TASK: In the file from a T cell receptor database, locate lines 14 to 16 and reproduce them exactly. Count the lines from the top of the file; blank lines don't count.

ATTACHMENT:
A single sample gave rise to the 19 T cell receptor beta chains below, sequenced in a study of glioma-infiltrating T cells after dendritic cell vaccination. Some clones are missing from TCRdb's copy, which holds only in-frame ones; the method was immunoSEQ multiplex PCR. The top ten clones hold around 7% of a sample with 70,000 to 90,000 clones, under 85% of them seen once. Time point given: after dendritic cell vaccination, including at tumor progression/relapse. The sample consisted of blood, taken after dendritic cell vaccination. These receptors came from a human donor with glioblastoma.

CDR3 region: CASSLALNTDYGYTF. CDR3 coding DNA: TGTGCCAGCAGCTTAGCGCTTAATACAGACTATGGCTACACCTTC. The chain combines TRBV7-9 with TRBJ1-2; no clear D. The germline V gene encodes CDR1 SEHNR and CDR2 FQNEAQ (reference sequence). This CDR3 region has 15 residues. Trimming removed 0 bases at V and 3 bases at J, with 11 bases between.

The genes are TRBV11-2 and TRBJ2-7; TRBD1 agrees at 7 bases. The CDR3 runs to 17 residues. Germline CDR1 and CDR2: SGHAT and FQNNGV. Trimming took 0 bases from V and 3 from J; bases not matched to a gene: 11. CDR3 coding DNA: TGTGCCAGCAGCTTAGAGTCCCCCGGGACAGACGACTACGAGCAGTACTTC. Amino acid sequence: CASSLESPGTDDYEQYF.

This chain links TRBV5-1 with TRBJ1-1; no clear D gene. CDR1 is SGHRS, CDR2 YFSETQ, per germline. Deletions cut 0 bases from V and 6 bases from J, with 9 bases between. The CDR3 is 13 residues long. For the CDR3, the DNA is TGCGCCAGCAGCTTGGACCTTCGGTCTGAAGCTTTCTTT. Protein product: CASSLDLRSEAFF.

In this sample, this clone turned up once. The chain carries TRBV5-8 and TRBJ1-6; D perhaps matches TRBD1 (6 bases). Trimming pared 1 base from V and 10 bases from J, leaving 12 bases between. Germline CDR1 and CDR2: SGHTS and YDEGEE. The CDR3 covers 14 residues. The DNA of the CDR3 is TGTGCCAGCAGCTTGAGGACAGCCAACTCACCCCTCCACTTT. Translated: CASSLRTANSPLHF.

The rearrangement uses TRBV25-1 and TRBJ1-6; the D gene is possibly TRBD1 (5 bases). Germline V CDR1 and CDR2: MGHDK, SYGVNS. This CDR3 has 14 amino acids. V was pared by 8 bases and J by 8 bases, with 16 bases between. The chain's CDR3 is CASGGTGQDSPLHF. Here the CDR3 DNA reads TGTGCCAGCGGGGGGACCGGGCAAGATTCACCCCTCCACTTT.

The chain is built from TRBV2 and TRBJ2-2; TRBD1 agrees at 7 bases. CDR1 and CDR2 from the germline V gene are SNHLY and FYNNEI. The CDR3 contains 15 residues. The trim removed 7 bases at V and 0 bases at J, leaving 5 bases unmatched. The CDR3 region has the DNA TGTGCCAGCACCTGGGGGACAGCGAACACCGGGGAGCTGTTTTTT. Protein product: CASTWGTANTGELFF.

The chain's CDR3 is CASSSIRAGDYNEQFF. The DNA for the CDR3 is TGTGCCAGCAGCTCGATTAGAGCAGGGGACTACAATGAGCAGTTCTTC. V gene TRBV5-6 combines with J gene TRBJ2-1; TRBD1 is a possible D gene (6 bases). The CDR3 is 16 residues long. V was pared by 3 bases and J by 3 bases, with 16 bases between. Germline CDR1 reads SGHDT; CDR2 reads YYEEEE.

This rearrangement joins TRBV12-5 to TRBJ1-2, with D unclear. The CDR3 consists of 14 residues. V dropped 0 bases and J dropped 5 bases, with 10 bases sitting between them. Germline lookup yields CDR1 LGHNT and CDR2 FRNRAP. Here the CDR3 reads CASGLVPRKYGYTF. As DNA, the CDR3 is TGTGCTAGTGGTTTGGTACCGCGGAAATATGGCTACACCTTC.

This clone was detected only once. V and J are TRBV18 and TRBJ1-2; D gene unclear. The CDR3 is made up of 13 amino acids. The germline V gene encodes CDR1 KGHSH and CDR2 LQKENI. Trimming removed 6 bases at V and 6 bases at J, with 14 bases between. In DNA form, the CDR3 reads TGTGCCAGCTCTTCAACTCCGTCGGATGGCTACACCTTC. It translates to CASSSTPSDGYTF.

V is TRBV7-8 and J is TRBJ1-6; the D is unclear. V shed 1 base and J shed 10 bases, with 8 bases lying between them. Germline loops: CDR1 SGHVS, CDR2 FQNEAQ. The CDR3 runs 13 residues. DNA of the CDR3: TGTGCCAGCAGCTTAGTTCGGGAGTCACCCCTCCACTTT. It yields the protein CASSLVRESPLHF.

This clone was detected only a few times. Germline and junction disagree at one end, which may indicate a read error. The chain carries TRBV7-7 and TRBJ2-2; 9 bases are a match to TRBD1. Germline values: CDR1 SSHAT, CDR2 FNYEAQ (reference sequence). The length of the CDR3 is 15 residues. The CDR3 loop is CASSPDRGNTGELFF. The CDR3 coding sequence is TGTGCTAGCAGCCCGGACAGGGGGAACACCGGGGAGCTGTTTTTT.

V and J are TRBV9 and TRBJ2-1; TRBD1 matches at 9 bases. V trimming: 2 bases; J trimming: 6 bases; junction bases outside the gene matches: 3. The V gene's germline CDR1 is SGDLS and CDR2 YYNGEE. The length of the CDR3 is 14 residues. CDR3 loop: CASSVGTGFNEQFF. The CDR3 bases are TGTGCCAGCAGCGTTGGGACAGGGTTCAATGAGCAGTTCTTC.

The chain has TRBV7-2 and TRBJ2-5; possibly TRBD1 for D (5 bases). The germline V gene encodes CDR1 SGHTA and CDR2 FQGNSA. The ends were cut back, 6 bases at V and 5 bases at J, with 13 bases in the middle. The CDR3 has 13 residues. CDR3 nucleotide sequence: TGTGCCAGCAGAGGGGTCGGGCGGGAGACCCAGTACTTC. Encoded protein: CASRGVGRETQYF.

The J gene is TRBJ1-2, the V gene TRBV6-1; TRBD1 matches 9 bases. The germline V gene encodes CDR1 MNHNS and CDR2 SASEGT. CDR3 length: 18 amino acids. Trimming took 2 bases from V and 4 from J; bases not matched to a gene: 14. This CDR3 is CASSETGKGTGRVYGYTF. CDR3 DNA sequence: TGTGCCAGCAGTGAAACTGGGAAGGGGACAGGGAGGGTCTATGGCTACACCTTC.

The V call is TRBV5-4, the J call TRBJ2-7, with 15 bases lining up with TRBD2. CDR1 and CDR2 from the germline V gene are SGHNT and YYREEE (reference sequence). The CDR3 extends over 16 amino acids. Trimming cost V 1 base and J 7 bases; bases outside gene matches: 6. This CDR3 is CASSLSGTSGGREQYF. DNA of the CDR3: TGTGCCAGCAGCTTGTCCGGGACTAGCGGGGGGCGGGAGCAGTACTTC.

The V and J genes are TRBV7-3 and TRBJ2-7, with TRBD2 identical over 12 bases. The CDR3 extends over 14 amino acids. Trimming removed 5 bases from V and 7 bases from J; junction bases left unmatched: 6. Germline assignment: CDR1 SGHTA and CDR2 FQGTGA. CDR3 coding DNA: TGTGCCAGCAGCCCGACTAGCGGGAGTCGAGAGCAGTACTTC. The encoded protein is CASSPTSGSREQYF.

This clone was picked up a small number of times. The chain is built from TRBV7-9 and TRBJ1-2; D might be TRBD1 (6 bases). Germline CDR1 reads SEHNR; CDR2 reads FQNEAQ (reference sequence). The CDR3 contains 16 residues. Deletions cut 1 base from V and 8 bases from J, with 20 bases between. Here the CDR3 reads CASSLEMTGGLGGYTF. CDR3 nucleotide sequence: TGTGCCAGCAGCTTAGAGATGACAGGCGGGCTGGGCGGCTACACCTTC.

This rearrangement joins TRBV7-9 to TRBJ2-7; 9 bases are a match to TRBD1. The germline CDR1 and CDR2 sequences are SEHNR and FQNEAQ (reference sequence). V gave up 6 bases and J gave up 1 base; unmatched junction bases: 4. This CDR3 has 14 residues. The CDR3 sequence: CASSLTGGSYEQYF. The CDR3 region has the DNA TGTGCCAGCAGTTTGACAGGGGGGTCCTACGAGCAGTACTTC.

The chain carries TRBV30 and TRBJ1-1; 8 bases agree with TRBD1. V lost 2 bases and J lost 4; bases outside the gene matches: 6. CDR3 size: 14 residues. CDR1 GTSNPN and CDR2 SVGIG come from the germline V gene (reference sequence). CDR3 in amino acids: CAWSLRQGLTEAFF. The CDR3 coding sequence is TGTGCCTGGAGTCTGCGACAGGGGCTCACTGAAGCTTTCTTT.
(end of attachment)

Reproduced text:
The chain has TRBV7-2 and TRBJ2-5; possibly TRBD1 for D (5 bases). The germline V gene encodes CDR1 SGHTA and CDR2 FQGNSA. The ends were cut back, 6 bases at V and 5 bases at J, with 13 bases in the middle. The CDR3 has 13 residues. CDR3 nucleotide sequence: TGTGCCAGCAGAGGGGTCGGGCGGGAGACCCAGTACTTC. Encoded protein: CASRGVGRETQYF.

The J gene is TRBJ1-2, the V gene TRBV6-1; TRBD1 matches 9 bases. The germline V gene encodes CDR1 MNHNS and CDR2 SASEGT. CDR3 length: 18 amino acids. Trimming took 2 bases from V and 4 from J; bases not matched to a gene: 14. This CDR3 is CASSETGKGTGRVYGYTF. CDR3 DNA sequence: TGTGCCAGCAGTGAAACTGGGAAGGGGACAGGGAGGGTCTATGGCTACACCTTC.

The V call is TRBV5-4, the J call TRBJ2-7, with 15 bases lining up with TRBD2. CDR1 and CDR2 from the germline V gene are SGHNT and YYREEE (reference sequence). The CDR3 extends over 16 amino acids. Trimming cost V 1 base and J 7 bases; bases outside gene matches: 6. This CDR3 is CASSLSGTSGGREQYF. DNA of the CDR3: TGTGCCAGCAGCTTGTCCGGGACTAGCGGGGGGCGGGAGCAGTACTTC.